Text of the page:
Conversion Cylinders

Discussion in 'Black Powder Shooting / Muzzleloaders / Handguns' started by Pustic, May 24, 2011.

  1. Pustic

    Pustic Member

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    A couple of summers ago I bought an R&D conversion cylinder from the gunshow for $150.00. I have five 1858 Remington .44's, three brass and two steel. I put it in one of the steel frames and worked the action. It cycled easy and locked in place with no problem, but when I checked the cylinder for back roll I found that it could drift back just a hair, so I put it in my other steel frame and tried it out, it cycles, locks in place and no back roll. It's dead on target with both roundballs and .45 LC. Both of my steel frame revolvers are Piettas. The target is from the very first time shooting the .45 cylinder, I also shot the .44 c&b cylinder on it. Still, not bad. "Every bullet didn't hit the red, but if it was human, it would still be dead." Pustic 9:53 :D

    Does anyone else shoot the conversion cylinders? If so, how do you like them?
    What are your thoughts, experiences, and/or stories about the R&D .45 Long Colt conversion cylinders, or any other brand of conversion cylinders.

    I also put the cylinder in my brass frames, but loaded with snap caps only, that way I can safely dry fire without risk of damage. The cylinder loaded with snap caps is a very good way to play with your gun and learn the trigger pull and your flinch reflex, but you don't shoot live ammo in a brass frame.

    Pustic

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    Last edited: May 24, 2011
  2. quigleysharps4570

    quigleysharps4570 New Member

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  3. Pustic

    Pustic Member

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    Thanks. The first six was .44 ball, the next six were .45LC. . After the first shot with the .45LC, I had to tighten my grip on the wood, I didn't realize it had that much umph to it.:D
  4. Willie

    Willie Active Member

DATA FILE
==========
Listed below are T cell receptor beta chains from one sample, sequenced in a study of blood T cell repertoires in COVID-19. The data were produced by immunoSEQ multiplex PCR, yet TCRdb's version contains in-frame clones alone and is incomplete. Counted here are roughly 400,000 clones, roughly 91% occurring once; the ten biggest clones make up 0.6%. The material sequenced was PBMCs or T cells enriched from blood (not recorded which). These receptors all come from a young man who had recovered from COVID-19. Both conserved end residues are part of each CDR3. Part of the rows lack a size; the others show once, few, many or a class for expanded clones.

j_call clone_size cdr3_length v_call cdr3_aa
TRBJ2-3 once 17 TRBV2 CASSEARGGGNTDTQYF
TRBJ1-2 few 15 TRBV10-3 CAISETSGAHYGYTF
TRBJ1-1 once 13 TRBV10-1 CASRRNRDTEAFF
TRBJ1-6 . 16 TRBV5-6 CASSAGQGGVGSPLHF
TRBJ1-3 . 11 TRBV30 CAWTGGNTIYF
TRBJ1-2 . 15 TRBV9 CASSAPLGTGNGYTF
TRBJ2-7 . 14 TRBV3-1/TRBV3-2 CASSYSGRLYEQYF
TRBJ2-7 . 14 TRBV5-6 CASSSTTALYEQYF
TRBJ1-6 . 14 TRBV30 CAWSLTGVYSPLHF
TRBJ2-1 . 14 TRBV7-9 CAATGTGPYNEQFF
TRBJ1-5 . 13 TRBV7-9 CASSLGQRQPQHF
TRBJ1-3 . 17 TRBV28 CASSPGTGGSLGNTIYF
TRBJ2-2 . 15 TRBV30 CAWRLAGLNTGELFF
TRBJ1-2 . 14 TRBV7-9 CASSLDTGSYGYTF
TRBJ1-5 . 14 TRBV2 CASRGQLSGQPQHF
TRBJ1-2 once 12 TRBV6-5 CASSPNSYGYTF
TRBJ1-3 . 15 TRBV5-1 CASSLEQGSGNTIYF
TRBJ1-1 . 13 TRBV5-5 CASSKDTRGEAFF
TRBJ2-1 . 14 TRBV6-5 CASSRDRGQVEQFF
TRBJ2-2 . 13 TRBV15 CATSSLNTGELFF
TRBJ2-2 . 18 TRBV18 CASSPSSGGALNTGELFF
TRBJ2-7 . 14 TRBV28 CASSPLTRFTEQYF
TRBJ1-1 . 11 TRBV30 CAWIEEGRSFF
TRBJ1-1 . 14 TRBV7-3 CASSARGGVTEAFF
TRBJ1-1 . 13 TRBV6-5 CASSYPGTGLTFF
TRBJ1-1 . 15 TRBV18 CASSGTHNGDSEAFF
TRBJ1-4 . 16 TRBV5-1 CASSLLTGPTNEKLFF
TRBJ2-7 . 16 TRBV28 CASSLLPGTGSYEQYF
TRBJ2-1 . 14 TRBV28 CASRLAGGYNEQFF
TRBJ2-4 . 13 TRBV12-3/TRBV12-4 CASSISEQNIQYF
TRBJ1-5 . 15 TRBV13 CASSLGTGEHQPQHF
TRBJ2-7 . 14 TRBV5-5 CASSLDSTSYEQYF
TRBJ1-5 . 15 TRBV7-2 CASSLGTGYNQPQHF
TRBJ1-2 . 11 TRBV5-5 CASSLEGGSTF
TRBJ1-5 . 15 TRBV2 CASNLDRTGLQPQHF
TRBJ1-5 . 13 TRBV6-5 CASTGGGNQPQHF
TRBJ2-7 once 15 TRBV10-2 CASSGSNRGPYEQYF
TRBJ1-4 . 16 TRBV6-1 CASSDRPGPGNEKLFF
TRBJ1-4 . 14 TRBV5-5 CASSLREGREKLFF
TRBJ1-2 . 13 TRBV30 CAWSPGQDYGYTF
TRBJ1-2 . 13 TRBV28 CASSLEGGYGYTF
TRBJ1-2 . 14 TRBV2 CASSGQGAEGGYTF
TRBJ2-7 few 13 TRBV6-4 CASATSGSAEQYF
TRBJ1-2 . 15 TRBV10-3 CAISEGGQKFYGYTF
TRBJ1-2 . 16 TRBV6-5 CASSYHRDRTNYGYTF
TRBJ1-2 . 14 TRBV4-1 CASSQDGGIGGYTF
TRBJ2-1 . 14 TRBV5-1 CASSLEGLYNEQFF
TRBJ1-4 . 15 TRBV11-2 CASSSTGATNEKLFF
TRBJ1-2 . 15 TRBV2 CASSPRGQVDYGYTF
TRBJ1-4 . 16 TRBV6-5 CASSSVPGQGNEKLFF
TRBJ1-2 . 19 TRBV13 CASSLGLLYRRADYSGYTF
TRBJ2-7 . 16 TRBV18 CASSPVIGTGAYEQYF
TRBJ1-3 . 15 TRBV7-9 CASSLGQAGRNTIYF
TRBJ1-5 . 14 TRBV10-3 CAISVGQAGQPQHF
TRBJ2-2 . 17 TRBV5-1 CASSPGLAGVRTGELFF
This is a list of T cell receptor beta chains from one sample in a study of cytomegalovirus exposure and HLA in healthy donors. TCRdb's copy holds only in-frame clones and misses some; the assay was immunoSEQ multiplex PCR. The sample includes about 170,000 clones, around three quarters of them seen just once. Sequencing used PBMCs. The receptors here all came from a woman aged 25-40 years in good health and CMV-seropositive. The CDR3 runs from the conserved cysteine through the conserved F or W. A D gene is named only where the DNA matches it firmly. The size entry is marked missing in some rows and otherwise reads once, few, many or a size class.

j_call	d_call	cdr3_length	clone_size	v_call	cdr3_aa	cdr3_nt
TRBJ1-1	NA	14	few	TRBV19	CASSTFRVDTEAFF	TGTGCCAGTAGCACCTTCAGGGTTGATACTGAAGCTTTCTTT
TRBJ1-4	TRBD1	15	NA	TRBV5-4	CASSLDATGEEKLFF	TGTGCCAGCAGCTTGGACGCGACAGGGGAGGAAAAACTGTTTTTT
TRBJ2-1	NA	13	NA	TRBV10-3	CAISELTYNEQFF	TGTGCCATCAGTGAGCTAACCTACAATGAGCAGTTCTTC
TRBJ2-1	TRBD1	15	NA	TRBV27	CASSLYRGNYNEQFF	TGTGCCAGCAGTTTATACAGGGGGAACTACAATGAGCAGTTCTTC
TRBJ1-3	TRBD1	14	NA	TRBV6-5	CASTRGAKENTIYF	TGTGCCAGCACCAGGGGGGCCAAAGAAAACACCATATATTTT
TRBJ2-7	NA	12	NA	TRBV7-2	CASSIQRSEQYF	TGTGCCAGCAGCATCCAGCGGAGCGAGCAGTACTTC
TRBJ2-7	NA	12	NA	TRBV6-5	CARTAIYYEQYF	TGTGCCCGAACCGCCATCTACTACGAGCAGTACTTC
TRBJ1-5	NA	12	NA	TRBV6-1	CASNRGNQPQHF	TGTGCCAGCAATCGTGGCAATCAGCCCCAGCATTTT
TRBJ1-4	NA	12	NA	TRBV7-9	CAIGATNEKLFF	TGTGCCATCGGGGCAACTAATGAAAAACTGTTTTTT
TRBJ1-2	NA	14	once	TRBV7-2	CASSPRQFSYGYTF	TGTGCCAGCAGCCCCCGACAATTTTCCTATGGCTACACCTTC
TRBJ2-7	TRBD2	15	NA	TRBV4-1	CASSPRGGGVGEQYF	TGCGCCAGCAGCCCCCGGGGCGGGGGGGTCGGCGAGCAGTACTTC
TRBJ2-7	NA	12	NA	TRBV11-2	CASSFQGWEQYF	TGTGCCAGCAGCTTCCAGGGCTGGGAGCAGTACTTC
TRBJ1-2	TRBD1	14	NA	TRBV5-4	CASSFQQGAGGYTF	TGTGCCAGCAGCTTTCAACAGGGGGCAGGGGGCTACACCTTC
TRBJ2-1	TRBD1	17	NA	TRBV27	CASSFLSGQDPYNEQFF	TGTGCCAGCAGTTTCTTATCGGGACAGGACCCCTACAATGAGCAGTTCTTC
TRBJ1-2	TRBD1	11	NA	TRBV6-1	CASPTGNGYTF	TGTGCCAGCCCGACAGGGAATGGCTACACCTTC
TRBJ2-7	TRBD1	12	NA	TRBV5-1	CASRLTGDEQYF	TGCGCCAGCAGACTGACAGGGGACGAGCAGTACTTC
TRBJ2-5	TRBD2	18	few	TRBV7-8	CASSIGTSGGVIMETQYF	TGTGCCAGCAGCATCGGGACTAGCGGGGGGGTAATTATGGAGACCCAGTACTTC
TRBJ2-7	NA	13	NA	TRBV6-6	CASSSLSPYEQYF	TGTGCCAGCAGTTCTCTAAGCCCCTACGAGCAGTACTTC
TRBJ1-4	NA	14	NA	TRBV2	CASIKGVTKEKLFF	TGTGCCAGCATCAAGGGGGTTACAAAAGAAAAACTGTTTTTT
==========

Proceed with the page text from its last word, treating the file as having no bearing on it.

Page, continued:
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    I thought you could shht ball ammo in a brass frame gun but you have to stay around 20 grains or so. Is that right?
  5. Pustic

    Pustic Member

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    I usually load around 30 grains in my brass frames, or 25 if I'm punching paper. If I'm using my brass frame buntline for hunting, I load 32 grains of powder.
  6. Willie

    Willie Active Member

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    Got it. Thanks,Pustic.
  7. Pustic

    Pustic Member

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    You're very welcome. It takes more than a few shots with a brass frame to start doing any damage to the frame, and when I use it for hunting I might get lucky and get a shot or two off per season, so that gun doesn't get shot a lot. If I was going into battle, I'd use a steel frame.:)

    Pustic
  8. Willie

    Willie Active Member

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    What does the damage look like and how can you tell if it has been damaged ? Is it like catastraphic failure ie blowing up or what?
  9. Hawg

    Hawg Active Member

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    it wont blow up but it will stretch. The first indication will be the imprint of the cylinder ratchet in the recoil shield. This was after twelve 25 grain loads out of a Remington Navy. Now I got the gun used so I don't know what kind of abuse it suffered before me. I do know the imprint was not there when I got it.